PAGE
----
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Leveraging technology can help make every roofing job easier

Measuring, estimating and ordering materials—business as usual for all roofing companies—can prove tricky. But these tasks should be so simple you don't have to think about them at all. Technology can save time, reduce costs, help you obtain more business and give your company a competitive edge.

The following technology solutions are making routine manual tasks a thing of the past. After all, why do extra work when technology can make the work easier?

Roof takeoffs

How much time does it take to measure a roof? Who needs to be on-site, and what are their pay rates? Are there any additional safety precautions workers must take to complete an estimate? These are questions to consider before preparing to visit a location.

As any roofing professional knows, getting onto a roof can be risky. Residential properties often have steep-slope roofs with complicated structures. For roofs with slopes greater than 4:12, the Occupational Safety and Health Administration (OSHA) requires personal fall-arrest systems and other precautions to keep workers safe.

Whether a building is residential (steep-slope) or commercial (low-slope), there are several risks present given a roof's height. With about one in five worker deaths occurring in construction and falls being the most common cause of fatalities within this sector, according to OSHA, it is crucial roofing businesses find more ways to reduce worker exposures to risk.

Until recently, the best way to obtain roof measurements has involved climbing a ladder and using a measuring tape. Taking pictures while on a roof to get a clear view of structural features also may be desired. But without the proper fall-arrest system in place, taking a single photo could represent a disaster waiting to happen. And even if there is no disaster, blurry photographs taken from just one angle might not tell a roof's full story when it's time to begin work.

Advances in technology now can help roofing professionals pull together estimates without balancing on a ladder, struggling with measuring tape or snapping pictures. Instead, high-resolution, georeferenced aerial imagery can obtain needed details.

By using roof measurements derived from aerial imagery, you save a significant amount of time at the start of a job. Decreasing time spent measuring and taking photos also provides the opportunity to spend more time with prospective clients and better determine project requirements.

This extra attention given to a prospect's needs is sure to impress, but there's another advantage to showing up to a job site with a roof measurement report. Roofing contractors who already have information in hand, either in a printed report or a mobile app on a tablet, may appear more professional, forward-thinking and ready to work.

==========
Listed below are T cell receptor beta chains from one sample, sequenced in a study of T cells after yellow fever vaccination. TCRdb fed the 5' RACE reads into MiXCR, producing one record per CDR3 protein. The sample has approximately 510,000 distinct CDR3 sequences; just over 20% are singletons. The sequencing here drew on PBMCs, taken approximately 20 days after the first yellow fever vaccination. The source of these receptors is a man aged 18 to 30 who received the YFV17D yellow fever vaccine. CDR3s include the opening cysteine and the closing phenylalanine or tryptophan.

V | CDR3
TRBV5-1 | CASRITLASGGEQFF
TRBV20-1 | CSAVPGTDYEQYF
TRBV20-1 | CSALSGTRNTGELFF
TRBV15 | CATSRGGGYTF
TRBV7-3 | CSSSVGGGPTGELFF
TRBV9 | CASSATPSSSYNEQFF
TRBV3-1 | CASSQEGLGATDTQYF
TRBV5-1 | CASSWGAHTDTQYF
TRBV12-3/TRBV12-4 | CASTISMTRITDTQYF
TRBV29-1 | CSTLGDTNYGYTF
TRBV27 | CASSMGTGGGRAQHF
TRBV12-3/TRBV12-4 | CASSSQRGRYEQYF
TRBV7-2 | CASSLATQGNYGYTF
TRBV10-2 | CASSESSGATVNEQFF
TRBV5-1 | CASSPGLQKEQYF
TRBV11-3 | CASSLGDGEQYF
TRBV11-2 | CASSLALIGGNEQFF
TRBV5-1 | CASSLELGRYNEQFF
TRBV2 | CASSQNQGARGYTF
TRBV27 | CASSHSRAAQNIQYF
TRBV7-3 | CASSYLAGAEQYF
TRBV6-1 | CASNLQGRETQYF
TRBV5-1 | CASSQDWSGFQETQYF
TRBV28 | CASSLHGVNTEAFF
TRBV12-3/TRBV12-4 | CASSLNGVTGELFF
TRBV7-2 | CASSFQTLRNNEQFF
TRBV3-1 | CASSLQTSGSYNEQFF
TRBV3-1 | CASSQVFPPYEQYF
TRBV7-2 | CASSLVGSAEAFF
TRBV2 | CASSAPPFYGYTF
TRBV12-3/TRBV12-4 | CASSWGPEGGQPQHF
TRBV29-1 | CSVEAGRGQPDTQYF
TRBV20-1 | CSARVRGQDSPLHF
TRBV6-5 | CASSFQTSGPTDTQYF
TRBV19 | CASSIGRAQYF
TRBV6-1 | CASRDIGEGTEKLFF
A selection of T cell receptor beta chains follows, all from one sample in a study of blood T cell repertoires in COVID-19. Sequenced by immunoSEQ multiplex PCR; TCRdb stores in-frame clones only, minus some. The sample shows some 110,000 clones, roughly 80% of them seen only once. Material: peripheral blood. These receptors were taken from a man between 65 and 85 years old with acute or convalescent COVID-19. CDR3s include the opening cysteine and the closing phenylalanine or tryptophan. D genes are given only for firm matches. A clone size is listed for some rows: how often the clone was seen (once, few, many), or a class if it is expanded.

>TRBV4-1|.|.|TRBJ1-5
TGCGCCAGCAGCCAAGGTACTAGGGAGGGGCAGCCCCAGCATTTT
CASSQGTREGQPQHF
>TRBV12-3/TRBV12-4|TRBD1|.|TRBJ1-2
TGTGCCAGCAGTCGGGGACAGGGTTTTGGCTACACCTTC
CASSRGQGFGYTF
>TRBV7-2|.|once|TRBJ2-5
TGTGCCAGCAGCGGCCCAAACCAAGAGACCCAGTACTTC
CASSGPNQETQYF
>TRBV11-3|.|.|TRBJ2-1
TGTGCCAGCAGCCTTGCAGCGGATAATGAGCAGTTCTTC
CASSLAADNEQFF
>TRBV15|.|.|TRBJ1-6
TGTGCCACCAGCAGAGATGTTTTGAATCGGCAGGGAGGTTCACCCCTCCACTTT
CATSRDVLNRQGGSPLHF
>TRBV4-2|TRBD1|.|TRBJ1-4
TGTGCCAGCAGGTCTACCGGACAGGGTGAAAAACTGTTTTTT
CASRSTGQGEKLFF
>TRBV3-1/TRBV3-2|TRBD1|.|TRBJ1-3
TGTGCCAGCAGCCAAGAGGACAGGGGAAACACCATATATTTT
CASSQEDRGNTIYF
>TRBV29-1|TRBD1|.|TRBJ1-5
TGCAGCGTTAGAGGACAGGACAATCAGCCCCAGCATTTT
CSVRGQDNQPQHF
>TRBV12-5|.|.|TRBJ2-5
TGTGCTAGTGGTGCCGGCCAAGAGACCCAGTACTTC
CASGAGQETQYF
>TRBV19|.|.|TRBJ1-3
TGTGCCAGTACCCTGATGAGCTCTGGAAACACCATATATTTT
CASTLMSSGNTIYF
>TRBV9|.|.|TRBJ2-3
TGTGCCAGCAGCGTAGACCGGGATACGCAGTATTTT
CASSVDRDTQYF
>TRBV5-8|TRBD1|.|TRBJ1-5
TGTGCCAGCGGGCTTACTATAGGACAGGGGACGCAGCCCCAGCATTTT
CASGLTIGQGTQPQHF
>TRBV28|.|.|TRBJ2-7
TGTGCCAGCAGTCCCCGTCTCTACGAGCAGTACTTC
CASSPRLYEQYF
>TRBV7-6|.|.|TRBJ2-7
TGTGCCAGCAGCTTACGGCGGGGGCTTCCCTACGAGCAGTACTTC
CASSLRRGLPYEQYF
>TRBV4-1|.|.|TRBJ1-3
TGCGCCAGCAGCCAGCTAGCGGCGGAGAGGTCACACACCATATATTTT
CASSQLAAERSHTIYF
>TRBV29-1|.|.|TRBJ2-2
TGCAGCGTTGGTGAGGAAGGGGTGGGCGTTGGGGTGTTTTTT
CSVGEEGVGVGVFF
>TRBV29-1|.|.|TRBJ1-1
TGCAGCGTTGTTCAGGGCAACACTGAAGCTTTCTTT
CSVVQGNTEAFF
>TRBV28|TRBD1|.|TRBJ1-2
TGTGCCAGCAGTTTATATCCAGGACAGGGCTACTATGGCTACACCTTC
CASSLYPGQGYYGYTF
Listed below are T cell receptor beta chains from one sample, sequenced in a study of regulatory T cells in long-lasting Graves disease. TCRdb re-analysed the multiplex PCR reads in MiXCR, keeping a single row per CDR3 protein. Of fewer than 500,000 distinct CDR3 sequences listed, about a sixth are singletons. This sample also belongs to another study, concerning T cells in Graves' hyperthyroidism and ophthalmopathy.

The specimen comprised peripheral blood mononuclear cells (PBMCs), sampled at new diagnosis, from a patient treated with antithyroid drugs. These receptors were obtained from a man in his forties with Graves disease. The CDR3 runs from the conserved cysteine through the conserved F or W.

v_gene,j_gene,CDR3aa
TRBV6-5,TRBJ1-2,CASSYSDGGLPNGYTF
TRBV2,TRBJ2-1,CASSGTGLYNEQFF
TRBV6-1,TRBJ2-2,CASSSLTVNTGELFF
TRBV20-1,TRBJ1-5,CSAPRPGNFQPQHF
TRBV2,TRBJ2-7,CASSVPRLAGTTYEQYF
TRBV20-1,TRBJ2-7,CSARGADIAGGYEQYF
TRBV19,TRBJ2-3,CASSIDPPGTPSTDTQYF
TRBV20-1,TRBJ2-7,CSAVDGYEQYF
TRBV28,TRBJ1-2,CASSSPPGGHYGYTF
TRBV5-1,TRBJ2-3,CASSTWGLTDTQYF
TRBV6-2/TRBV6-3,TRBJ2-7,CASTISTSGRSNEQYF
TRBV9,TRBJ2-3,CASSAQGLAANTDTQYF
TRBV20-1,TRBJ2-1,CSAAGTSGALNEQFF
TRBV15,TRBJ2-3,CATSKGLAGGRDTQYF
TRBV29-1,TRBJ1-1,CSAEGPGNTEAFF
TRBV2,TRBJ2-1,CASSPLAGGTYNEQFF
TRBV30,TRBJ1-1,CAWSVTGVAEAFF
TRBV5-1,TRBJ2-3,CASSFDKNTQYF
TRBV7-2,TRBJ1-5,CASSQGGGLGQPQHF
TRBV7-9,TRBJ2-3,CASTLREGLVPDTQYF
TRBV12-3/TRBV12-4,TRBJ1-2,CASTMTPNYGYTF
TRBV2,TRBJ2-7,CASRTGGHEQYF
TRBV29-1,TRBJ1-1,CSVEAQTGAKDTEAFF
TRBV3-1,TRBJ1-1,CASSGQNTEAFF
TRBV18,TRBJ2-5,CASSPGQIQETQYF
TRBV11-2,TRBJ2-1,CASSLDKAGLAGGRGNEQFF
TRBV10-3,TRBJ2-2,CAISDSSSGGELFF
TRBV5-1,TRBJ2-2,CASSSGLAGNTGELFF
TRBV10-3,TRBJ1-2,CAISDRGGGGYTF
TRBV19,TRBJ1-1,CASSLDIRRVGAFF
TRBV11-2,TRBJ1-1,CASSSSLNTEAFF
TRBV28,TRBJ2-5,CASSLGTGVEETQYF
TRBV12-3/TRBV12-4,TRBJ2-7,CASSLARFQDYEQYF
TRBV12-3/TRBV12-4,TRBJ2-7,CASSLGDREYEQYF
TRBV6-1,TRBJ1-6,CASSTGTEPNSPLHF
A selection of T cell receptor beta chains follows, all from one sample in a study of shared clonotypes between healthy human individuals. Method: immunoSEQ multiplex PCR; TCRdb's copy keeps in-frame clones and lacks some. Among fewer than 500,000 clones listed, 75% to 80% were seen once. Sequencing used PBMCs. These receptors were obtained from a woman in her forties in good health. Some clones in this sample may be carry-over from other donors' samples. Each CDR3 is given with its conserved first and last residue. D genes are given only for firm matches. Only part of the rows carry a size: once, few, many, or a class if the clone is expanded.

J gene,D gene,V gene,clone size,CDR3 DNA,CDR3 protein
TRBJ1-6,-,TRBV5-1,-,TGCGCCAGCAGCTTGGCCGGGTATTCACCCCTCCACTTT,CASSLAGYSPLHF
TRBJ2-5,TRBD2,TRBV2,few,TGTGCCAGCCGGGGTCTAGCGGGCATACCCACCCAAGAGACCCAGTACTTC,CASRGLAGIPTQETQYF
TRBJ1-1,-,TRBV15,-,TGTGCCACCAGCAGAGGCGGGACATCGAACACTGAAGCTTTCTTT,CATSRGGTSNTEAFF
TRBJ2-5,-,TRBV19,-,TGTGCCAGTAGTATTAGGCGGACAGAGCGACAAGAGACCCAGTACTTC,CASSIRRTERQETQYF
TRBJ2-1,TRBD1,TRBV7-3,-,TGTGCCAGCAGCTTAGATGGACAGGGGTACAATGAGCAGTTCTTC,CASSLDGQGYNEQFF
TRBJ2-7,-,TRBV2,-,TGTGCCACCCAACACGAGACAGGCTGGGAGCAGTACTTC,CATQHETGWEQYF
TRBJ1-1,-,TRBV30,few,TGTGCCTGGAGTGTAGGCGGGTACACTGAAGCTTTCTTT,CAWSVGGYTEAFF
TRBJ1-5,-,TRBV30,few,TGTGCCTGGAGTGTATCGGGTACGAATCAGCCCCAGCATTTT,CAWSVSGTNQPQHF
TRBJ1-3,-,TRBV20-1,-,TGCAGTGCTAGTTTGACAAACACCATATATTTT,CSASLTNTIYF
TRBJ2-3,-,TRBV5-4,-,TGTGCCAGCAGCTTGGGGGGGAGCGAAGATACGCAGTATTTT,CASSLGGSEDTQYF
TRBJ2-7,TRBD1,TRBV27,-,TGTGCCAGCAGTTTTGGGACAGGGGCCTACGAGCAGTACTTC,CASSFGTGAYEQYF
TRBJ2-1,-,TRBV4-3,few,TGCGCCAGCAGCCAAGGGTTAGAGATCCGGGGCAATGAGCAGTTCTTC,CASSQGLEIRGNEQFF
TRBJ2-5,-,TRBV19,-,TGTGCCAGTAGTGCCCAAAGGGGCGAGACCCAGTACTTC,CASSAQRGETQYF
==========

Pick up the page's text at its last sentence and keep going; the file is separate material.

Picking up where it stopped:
A property data report can combine roof measurements derived from aerial imagery with diagrams of a roof's facets, including length, width, area and slope. These data sets offer several aerial perspectives of a property as well as a 3-D rendering—they also can list the eaves, flashing and step flashing, hips, rakes, ridges and valleys on a roof.

Aerial photographs, diagrams and measurements help get all the details about a roof in one easy-to-understand format. Oblique views of a property from all four cardinal directions (north, east, south and west) as well as a top-down orthogonal perspective can capture what shaky smartphone pictures will miss.

The ability to streamline estimates and inspections using aerial takeoff technology also provides a competitive edge that allows more customers to be seen in shorter periods of time. Having property information readily available means the meeting doesn't need to be cut short to finish measuring or collecting other data.

Material ordering systems

What's better than a tech-savvy roofing professional with a fast bidding time and good customer service?

The answer is a tech-savvy roofing professional with a faster bidding time, better customer service and a superior material ordering system.

Once you win a bid for a job, the next step is ordering materials. Yet again, this can take a considerable amount of time if you aren't using technology to streamline the process.

Similar to taking measurements by hand, transforming measurements into a list of materials could take up to an hour. There's also the potential for human error. And if hand sketches and handwritten information are collected during an estimate, there are plenty of ways to accidentally transpose numbers or lose key data points.

All these "little" mistakes can render an estimate too high or too low. The result: lost business up front or a disgruntled customer later.

But let's say you've used a property measurement report. What can you do with this data once the order is ready to be placed?